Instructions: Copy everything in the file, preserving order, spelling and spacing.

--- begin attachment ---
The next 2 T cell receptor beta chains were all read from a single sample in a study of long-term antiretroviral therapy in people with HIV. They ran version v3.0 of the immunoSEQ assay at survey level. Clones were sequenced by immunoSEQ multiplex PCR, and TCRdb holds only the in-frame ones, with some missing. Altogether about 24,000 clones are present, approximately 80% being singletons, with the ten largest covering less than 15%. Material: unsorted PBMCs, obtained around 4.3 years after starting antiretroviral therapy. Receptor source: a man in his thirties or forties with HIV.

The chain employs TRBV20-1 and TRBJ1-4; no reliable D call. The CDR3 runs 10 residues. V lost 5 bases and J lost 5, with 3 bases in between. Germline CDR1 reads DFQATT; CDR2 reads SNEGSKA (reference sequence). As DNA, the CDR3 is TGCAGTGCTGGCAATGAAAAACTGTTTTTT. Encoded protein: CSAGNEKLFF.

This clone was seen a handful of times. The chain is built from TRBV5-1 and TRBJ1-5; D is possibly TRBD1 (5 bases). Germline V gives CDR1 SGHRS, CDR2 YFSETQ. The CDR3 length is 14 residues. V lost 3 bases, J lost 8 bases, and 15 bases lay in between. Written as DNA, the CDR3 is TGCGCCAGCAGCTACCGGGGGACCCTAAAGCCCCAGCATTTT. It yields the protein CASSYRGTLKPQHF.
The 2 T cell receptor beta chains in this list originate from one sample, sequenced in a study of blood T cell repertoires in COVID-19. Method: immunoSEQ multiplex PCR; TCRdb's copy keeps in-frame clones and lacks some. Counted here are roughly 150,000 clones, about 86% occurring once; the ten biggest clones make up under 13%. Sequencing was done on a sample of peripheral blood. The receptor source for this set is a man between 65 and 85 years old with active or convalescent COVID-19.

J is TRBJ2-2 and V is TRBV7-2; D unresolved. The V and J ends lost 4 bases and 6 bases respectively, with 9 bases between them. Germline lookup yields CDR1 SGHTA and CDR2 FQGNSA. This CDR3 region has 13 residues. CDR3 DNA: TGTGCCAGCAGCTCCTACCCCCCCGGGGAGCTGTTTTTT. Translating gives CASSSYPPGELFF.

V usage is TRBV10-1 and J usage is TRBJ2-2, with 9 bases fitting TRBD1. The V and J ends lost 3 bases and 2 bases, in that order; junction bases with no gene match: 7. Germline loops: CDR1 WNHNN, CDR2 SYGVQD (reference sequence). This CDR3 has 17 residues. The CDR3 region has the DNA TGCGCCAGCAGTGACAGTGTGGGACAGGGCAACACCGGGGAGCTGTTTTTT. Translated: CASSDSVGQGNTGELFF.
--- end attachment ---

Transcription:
The next 2 T cell receptor beta chains were all read from a single sample in a study of long-term antiretroviral therapy in people with HIV. They ran version v3.0 of the immunoSEQ assay at survey level. Clones were sequenced by immunoSEQ multiplex PCR, and TCRdb holds only the in-frame ones, with some missing. Altogether about 24,000 clones are present, approximately 80% being singletons, with the ten largest covering less than 15%. Material: unsorted PBMCs, obtained around 4.3 years after starting antiretroviral therapy. Receptor source: a man in his thirties or forties with HIV.

The chain employs TRBV20-1 and TRBJ1-4; no reliable D call. The CDR3 runs 10 residues. V lost 5 bases and J lost 5, with 3 bases in between. Germline CDR1 reads DFQATT; CDR2 reads SNEGSKA (reference sequence). As DNA, the CDR3 is TGCAGTGCTGGCAATGAAAAACTGTTTTTT. Encoded protein: CSAGNEKLFF.

This clone was seen a handful of times. The chain is built from TRBV5-1 and TRBJ1-5; D is possibly TRBD1 (5 bases). Germline V gives CDR1 SGHRS, CDR2 YFSETQ. The CDR3 length is 14 residues. V lost 3 bases, J lost 8 bases, and 15 bases lay in between. Written as DNA, the CDR3 is TGCGCCAGCAGCTACCGGGGGACCCTAAAGCCCCAGCATTTT. It yields the protein CASSYRGTLKPQHF.
The 2 T cell receptor beta chains in this list originate from one sample, sequenced in a study of blood T cell repertoires in COVID-19. Method: immunoSEQ multiplex PCR; TCRdb's copy keeps in-frame clones and lacks some. Counted here are roughly 150,000 clones, about 86% occurring once; the ten biggest clones make up under 13%. Sequencing was done on a sample of peripheral blood. The receptor source for this set is a man between 65 and 85 years old with active or convalescent COVID-19.

J is TRBJ2-2 and V is TRBV7-2; D unresolved. The V and J ends lost 4 bases and 6 bases respectively, with 9 bases between them. Germline lookup yields CDR1 SGHTA and CDR2 FQGNSA. This CDR3 region has 13 residues. CDR3 DNA: TGTGCCAGCAGCTCCTACCCCCCCGGGGAGCTGTTTTTT. Translating gives CASSSYPPGELFF.

V usage is TRBV10-1 and J usage is TRBJ2-2, with 9 bases fitting TRBD1. The V and J ends lost 3 bases and 2 bases, in that order; junction bases with no gene match: 7. Germline loops: CDR1 WNHNN, CDR2 SYGVQD (reference sequence). This CDR3 has 17 residues. The CDR3 region has the DNA TGCGCCAGCAGTGACAGTGTGGGACAGGGCAACACCGGGGAGCTGTTTTTT. Translated: CASSDSVGQGNTGELFF.